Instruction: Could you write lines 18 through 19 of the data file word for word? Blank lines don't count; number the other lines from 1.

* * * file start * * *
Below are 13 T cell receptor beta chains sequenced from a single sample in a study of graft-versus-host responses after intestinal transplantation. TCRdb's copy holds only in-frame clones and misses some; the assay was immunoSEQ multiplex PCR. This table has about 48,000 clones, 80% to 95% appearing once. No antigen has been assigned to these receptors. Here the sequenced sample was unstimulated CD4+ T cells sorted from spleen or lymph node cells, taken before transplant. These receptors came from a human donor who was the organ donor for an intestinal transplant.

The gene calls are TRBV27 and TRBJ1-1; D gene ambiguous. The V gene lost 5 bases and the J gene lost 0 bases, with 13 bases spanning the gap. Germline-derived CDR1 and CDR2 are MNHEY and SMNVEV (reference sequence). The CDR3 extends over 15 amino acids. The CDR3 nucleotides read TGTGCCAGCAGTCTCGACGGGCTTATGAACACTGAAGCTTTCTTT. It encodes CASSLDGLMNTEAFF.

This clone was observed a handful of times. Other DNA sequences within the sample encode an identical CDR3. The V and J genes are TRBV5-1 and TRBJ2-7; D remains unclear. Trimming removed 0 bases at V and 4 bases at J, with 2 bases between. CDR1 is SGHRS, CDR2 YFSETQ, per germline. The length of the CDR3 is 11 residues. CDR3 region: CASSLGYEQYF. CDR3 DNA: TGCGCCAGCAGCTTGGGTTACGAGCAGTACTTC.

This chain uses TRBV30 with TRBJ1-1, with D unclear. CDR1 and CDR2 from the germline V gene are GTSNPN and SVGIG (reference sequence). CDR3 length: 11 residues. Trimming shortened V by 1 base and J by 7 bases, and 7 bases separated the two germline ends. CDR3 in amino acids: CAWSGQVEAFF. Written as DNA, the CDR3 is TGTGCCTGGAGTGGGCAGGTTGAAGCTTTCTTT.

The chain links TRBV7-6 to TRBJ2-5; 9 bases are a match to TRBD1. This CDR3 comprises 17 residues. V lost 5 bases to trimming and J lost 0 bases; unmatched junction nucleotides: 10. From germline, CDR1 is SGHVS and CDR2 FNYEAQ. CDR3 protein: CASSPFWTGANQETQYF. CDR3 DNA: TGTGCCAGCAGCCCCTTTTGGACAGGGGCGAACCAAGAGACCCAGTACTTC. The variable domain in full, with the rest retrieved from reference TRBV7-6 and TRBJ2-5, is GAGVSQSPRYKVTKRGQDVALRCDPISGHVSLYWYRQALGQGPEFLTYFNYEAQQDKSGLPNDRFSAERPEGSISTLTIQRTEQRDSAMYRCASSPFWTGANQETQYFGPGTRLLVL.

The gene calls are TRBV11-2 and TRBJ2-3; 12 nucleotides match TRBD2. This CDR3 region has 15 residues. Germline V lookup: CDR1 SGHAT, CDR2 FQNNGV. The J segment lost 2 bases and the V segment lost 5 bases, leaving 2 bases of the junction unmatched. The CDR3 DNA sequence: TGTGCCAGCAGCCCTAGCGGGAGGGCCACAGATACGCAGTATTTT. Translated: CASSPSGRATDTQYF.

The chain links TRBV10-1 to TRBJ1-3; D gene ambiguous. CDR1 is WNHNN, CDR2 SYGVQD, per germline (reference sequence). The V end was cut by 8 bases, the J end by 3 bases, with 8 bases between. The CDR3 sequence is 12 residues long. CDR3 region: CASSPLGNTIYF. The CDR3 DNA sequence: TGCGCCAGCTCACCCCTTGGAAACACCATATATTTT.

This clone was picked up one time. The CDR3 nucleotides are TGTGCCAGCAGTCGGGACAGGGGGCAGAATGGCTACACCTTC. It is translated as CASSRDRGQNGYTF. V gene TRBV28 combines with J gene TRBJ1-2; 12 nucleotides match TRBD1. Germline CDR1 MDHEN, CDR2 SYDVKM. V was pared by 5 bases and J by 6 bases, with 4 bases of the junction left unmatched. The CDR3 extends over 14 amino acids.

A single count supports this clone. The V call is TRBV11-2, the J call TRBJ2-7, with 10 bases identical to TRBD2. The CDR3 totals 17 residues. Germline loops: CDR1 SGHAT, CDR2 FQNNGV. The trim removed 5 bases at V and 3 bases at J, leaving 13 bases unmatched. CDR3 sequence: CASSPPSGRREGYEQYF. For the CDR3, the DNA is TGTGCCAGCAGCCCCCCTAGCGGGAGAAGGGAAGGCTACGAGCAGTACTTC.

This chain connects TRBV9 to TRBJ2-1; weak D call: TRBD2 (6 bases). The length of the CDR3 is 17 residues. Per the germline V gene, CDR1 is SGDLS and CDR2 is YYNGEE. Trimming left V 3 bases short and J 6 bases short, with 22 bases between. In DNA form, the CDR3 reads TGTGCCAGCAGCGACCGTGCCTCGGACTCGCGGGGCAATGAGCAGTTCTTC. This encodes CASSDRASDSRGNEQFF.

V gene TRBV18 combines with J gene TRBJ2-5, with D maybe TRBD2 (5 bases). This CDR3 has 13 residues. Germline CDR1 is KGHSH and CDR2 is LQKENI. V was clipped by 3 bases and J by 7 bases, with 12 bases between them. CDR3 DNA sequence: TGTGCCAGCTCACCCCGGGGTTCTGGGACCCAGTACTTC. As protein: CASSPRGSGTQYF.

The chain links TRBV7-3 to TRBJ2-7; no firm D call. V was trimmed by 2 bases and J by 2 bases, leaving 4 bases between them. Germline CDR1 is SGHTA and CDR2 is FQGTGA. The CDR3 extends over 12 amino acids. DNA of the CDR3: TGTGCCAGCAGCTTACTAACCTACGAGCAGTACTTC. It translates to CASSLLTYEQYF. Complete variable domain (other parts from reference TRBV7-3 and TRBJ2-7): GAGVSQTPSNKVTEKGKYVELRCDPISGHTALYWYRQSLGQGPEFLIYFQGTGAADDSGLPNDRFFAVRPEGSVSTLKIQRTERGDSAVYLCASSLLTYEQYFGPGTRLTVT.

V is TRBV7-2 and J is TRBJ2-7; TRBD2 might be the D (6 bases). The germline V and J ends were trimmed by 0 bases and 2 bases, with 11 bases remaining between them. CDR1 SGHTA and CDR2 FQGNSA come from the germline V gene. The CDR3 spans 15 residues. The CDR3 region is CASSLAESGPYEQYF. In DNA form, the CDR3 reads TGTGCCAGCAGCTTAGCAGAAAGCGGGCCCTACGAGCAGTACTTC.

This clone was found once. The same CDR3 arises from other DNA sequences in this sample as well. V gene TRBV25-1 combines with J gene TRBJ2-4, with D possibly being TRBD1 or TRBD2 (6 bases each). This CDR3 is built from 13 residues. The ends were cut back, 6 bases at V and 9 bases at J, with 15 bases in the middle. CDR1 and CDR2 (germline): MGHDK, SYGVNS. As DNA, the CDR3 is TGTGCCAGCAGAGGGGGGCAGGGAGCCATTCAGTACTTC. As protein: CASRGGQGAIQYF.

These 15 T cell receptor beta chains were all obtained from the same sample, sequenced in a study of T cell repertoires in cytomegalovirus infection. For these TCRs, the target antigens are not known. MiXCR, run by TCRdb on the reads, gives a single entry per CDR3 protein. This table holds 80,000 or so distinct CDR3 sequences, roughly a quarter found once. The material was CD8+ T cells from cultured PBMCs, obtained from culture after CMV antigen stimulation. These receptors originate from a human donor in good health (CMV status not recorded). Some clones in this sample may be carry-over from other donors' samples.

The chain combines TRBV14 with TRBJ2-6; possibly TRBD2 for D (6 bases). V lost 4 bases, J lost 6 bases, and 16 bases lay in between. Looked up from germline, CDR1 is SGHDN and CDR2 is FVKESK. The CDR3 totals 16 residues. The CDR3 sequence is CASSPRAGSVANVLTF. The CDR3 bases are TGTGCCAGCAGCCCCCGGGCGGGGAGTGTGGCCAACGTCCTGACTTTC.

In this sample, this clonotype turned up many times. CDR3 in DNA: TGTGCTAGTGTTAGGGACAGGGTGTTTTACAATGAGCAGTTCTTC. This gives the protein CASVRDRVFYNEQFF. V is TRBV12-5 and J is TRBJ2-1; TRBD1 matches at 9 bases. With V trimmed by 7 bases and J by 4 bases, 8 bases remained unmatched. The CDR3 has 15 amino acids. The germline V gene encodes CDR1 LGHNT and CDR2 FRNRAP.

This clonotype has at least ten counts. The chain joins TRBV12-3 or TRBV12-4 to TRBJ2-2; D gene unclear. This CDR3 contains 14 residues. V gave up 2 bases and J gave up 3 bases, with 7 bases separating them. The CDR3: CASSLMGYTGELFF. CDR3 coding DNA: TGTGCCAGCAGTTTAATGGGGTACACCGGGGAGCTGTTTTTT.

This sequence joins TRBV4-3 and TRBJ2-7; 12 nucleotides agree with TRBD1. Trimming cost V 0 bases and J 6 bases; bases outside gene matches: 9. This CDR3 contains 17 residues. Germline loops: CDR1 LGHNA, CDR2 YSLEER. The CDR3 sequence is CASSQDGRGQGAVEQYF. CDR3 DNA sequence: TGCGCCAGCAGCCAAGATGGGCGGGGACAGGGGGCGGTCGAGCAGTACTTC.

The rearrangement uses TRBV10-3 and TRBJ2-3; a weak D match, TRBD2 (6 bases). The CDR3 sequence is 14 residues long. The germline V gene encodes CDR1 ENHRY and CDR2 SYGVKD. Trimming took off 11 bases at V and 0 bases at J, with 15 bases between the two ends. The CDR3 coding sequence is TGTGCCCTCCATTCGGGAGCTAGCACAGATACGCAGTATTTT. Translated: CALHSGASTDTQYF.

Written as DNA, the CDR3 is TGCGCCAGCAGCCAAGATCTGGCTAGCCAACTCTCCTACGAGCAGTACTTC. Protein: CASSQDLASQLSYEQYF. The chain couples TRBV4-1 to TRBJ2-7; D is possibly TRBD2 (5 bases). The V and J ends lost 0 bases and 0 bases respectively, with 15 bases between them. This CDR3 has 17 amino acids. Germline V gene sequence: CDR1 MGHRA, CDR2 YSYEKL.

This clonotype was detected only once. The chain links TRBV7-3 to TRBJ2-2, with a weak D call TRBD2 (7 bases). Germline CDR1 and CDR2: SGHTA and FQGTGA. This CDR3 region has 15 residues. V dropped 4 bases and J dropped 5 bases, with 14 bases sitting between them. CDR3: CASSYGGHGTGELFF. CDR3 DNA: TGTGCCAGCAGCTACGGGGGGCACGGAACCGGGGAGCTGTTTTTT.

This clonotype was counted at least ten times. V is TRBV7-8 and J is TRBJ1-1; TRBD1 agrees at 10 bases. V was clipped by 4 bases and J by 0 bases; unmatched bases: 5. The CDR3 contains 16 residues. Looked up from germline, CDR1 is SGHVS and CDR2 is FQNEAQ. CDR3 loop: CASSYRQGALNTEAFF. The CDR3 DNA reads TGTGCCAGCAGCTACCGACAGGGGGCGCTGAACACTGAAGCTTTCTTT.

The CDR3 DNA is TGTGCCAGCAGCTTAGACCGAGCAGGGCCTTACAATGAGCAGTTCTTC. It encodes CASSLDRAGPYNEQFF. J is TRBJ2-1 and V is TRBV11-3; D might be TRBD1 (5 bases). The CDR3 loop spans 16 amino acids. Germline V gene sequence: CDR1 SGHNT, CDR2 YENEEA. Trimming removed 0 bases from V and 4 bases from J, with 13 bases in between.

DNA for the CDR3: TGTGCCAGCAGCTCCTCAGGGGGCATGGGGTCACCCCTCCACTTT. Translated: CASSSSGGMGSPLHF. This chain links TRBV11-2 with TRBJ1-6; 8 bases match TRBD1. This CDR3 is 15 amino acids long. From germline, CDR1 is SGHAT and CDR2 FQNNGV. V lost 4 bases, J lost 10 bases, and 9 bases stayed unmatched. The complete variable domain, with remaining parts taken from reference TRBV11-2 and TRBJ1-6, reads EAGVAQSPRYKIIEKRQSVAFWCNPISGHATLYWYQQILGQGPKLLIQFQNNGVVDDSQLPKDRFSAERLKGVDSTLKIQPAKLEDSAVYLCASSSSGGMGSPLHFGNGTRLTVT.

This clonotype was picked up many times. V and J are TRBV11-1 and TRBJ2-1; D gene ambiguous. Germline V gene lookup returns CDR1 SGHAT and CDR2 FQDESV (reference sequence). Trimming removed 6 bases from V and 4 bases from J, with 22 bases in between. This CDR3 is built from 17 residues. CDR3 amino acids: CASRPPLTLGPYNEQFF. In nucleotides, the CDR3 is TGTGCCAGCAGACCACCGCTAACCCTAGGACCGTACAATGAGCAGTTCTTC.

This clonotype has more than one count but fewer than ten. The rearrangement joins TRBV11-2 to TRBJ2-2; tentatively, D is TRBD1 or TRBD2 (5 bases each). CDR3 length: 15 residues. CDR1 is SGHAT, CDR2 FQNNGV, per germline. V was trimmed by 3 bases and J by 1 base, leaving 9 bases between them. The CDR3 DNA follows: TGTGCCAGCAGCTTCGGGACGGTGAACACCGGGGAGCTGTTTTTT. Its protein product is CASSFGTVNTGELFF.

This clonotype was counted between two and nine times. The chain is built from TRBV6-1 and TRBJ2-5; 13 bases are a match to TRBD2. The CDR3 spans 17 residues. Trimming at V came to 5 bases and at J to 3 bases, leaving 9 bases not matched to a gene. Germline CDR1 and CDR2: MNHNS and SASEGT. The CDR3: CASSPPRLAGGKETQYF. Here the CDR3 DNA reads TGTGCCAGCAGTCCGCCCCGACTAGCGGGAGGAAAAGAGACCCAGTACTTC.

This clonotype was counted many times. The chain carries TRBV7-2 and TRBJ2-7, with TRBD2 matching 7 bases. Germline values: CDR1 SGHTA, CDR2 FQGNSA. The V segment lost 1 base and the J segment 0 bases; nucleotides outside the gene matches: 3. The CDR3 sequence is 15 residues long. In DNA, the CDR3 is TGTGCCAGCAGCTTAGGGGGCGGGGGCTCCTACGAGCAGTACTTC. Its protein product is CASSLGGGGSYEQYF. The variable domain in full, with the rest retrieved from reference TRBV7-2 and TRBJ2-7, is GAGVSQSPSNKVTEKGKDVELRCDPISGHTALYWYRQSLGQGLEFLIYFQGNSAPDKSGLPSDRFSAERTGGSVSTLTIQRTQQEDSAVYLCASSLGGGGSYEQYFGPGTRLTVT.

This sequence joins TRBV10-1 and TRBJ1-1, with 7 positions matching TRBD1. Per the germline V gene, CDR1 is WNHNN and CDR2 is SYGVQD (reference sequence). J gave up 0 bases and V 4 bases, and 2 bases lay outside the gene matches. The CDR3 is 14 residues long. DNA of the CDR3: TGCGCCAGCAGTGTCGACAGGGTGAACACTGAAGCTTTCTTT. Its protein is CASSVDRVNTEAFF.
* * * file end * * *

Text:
This clonotype has at least ten counts. The chain joins TRBV12-3 or TRBV12-4 to TRBJ2-2; D gene unclear. This CDR3 contains 14 residues. V gave up 2 bases and J gave up 3 bases, with 7 bases separating them. The CDR3: CASSLMGYTGELFF. CDR3 coding DNA: TGTGCCAGCAGTTTAATGGGGTACACCGGGGAGCTGTTTTTT.

This sequence joins TRBV4-3 and TRBJ2-7; 12 nucleotides agree with TRBD1. Trimming cost V 0 bases and J 6 bases; bases outside gene matches: 9. This CDR3 contains 17 residues. Germline loops: CDR1 LGHNA, CDR2 YSLEER. The CDR3 sequence is CASSQDGRGQGAVEQYF. CDR3 DNA sequence: TGCGCCAGCAGCCAAGATGGGCGGGGACAGGGGGCGGTCGAGCAGTACTTC.